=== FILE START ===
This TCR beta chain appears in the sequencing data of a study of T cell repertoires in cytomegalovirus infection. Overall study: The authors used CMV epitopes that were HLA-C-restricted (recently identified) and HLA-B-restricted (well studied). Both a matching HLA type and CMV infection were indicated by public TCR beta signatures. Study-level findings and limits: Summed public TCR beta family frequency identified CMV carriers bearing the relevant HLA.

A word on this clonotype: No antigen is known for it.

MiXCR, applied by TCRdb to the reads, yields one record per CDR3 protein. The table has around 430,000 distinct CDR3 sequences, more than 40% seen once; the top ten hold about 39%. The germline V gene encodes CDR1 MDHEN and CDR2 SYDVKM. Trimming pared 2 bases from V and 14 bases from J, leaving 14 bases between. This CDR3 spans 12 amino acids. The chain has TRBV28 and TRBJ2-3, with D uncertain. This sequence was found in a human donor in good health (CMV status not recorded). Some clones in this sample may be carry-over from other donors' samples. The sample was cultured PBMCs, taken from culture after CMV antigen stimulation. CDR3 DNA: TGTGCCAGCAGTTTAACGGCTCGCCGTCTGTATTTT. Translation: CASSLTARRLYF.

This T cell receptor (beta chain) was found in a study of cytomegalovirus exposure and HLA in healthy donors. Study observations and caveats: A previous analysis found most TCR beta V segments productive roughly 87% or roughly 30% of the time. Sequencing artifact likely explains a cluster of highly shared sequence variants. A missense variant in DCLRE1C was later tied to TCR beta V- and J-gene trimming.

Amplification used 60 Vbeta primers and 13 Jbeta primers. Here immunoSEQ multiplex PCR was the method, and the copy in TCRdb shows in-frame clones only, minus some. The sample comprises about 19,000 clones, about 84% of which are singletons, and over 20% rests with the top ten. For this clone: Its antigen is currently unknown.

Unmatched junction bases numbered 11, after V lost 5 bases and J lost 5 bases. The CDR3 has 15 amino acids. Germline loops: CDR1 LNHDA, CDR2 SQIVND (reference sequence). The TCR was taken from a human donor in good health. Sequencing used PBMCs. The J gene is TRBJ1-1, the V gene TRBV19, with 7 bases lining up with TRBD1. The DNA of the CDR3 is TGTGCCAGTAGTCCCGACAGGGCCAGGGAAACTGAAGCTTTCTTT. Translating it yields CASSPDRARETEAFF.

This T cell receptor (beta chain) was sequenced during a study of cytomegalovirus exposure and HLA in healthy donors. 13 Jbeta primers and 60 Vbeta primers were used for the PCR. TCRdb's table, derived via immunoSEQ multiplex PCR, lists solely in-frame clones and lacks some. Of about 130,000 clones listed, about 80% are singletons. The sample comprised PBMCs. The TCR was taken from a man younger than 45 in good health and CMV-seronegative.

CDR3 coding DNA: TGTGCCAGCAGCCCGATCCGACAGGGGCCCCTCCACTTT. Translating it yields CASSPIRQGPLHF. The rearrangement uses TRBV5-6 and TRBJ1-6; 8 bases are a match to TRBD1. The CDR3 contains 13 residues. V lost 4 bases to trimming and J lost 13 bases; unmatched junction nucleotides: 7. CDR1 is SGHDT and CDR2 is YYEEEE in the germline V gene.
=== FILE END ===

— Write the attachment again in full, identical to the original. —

This TCR beta chain appears in the sequencing data of a study of T cell repertoires in cytomegalovirus infection. Overall study: The authors used CMV epitopes that were HLA-C-restricted (recently identified) and HLA-B-restricted (well studied). Both a matching HLA type and CMV infection were indicated by public TCR beta signatures. Study-level findings and limits: Summed public TCR beta family frequency identified CMV carriers bearing the relevant HLA.

A word on this clonotype: No antigen is known for it.

MiXCR, applied by TCRdb to the reads, yields one record per CDR3 protein. The table has around 430,000 distinct CDR3 sequences, more than 40% seen once; the top ten hold about 39%. The germline V gene encodes CDR1 MDHEN and CDR2 SYDVKM. Trimming pared 2 bases from V and 14 bases from J, leaving 14 bases between. This CDR3 spans 12 amino acids. The chain has TRBV28 and TRBJ2-3, with D uncertain. This sequence was found in a human donor in good health (CMV status not recorded). Some clones in this sample may be carry-over from other donors' samples. The sample was cultured PBMCs, taken from culture after CMV antigen stimulation. CDR3 DNA: TGTGCCAGCAGTTTAACGGCTCGCCGTCTGTATTTT. Translation: CASSLTARRLYF.

This T cell receptor (beta chain) was found in a study of cytomegalovirus exposure and HLA in healthy donors. Study observations and caveats: A previous analysis found most TCR beta V segments productive roughly 87% or roughly 30% of the time. Sequencing artifact likely explains a cluster of highly shared sequence variants. A missense variant in DCLRE1C was later tied to TCR beta V- and J-gene trimming.

Amplification used 60 Vbeta primers and 13 Jbeta primers. Here immunoSEQ multiplex PCR was the method, and the copy in TCRdb shows in-frame clones only, minus some. The sample comprises about 19,000 clones, about 84% of which are singletons, and over 20% rests with the top ten. For this clone: Its antigen is currently unknown.

Unmatched junction bases numbered 11, after V lost 5 bases and J lost 5 bases. The CDR3 has 15 amino acids. Germline loops: CDR1 LNHDA, CDR2 SQIVND (reference sequence). The TCR was taken from a human donor in good health. Sequencing used PBMCs. The J gene is TRBJ1-1, the V gene TRBV19, with 7 bases lining up with TRBD1. The DNA of the CDR3 is TGTGCCAGTAGTCCCGACAGGGCCAGGGAAACTGAAGCTTTCTTT. Translating it yields CASSPDRARETEAFF.

This T cell receptor (beta chain) was sequenced during a study of cytomegalovirus exposure and HLA in healthy donors. 13 Jbeta primers and 60 Vbeta primers were used for the PCR. TCRdb's table, derived via immunoSEQ multiplex PCR, lists solely in-frame clones and lacks some. Of about 130,000 clones listed, about 80% are singletons. The sample comprised PBMCs. The TCR was taken from a man younger than 45 in good health and CMV-seronegative.

CDR3 coding DNA: TGTGCCAGCAGCCCGATCCGACAGGGGCCCCTCCACTTT. Translating it yields CASSPIRQGPLHF. The rearrangement uses TRBV5-6 and TRBJ1-6; 8 bases are a match to TRBD1. The CDR3 contains 13 residues. V lost 4 bases to trimming and J lost 13 bases; unmatched junction nucleotides: 7. CDR1 is SGHDT and CDR2 is YYEEEE in the germline V gene.